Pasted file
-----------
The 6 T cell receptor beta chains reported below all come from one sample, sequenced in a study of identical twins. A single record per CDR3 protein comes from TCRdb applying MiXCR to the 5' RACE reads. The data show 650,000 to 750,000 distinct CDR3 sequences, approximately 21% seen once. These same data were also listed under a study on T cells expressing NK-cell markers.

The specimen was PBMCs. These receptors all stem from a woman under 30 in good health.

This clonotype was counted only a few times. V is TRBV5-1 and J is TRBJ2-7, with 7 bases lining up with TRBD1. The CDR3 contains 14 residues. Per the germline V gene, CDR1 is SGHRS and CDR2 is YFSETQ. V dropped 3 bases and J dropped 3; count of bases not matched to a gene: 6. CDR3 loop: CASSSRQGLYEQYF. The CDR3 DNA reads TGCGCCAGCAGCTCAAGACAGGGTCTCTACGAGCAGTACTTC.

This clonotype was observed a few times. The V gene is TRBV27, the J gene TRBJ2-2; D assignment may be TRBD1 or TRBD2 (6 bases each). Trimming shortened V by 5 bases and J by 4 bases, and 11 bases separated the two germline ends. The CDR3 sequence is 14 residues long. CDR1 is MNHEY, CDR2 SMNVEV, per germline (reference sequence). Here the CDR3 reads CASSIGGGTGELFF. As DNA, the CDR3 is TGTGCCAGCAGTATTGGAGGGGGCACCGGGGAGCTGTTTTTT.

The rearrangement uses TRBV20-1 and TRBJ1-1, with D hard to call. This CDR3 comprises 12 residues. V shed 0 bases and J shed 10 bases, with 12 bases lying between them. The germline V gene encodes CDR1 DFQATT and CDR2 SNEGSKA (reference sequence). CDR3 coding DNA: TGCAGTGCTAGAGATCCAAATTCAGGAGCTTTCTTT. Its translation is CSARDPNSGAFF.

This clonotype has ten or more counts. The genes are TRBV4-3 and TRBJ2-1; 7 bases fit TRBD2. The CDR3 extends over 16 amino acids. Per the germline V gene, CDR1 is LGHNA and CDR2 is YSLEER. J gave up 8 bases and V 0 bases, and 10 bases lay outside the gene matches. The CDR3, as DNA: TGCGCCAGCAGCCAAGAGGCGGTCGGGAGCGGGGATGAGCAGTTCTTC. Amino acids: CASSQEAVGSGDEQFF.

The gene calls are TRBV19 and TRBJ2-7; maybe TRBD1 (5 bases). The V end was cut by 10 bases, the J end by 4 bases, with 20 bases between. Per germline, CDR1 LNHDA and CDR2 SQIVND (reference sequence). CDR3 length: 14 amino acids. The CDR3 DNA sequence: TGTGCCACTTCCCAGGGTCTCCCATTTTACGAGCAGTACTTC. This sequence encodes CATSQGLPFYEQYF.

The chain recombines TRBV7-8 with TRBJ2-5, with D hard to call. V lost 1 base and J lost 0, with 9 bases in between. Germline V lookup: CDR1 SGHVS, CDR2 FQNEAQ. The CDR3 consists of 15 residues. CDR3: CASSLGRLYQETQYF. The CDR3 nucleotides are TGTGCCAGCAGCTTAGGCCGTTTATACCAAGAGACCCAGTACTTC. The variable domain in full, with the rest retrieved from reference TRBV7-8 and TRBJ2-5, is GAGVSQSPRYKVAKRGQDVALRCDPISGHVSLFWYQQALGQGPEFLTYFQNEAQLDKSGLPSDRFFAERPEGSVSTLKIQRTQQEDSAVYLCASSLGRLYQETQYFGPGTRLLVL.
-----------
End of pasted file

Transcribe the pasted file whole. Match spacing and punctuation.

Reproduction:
The 6 T cell receptor beta chains reported below all come from one sample, sequenced in a study of identical twins. A single record per CDR3 protein comes from TCRdb applying MiXCR to the 5' RACE reads. The data show 650,000 to 750,000 distinct CDR3 sequences, approximately 21% seen once. These same data were also listed under a study on T cells expressing NK-cell markers.

The specimen was PBMCs. These receptors all stem from a woman under 30 in good health.

This clonotype was counted only a few times. V is TRBV5-1 and J is TRBJ2-7, with 7 bases lining up with TRBD1. The CDR3 contains 14 residues. Per the germline V gene, CDR1 is SGHRS and CDR2 is YFSETQ. V dropped 3 bases and J dropped 3; count of bases not matched to a gene: 6. CDR3 loop: CASSSRQGLYEQYF. The CDR3 DNA reads TGCGCCAGCAGCTCAAGACAGGGTCTCTACGAGCAGTACTTC.

This clonotype was observed a few times. The V gene is TRBV27, the J gene TRBJ2-2; D assignment may be TRBD1 or TRBD2 (6 bases each). Trimming shortened V by 5 bases and J by 4 bases, and 11 bases separated the two germline ends. The CDR3 sequence is 14 residues long. CDR1 is MNHEY, CDR2 SMNVEV, per germline (reference sequence). Here the CDR3 reads CASSIGGGTGELFF. As DNA, the CDR3 is TGTGCCAGCAGTATTGGAGGGGGCACCGGGGAGCTGTTTTTT.

The rearrangement uses TRBV20-1 and TRBJ1-1, with D hard to call. This CDR3 comprises 12 residues. V shed 0 bases and J shed 10 bases, with 12 bases lying between them. The germline V gene encodes CDR1 DFQATT and CDR2 SNEGSKA (reference sequence). CDR3 coding DNA: TGCAGTGCTAGAGATCCAAATTCAGGAGCTTTCTTT. Its translation is CSARDPNSGAFF.

This clonotype has ten or more counts. The genes are TRBV4-3 and TRBJ2-1; 7 bases fit TRBD2. The CDR3 extends over 16 amino acids. Per the germline V gene, CDR1 is LGHNA and CDR2 is YSLEER. J gave up 8 bases and V 0 bases, and 10 bases lay outside the gene matches. The CDR3, as DNA: TGCGCCAGCAGCCAAGAGGCGGTCGGGAGCGGGGATGAGCAGTTCTTC. Amino acids: CASSQEAVGSGDEQFF.

The gene calls are TRBV19 and TRBJ2-7; maybe TRBD1 (5 bases). The V end was cut by 10 bases, the J end by 4 bases, with 20 bases between. Per germline, CDR1 LNHDA and CDR2 SQIVND (reference sequence). CDR3 length: 14 amino acids. The CDR3 DNA sequence: TGTGCCACTTCCCAGGGTCTCCCATTTTACGAGCAGTACTTC. This sequence encodes CATSQGLPFYEQYF.

The chain recombines TRBV7-8 with TRBJ2-5, with D hard to call. V lost 1 base and J lost 0, with 9 bases in between. Germline V lookup: CDR1 SGHVS, CDR2 FQNEAQ. The CDR3 consists of 15 residues. CDR3: CASSLGRLYQETQYF. The CDR3 nucleotides are TGTGCCAGCAGCTTAGGCCGTTTATACCAAGAGACCCAGTACTTC. The variable domain in full, with the rest retrieved from reference TRBV7-8 and TRBJ2-5, is GAGVSQSPRYKVAKRGQDVALRCDPISGHVSLFWYQQALGQGPEFLTYFQNEAQLDKSGLPSDRFFAERPEGSVSTLKIQRTQQEDSAVYLCASSLGRLYQETQYFGPGTRLLVL.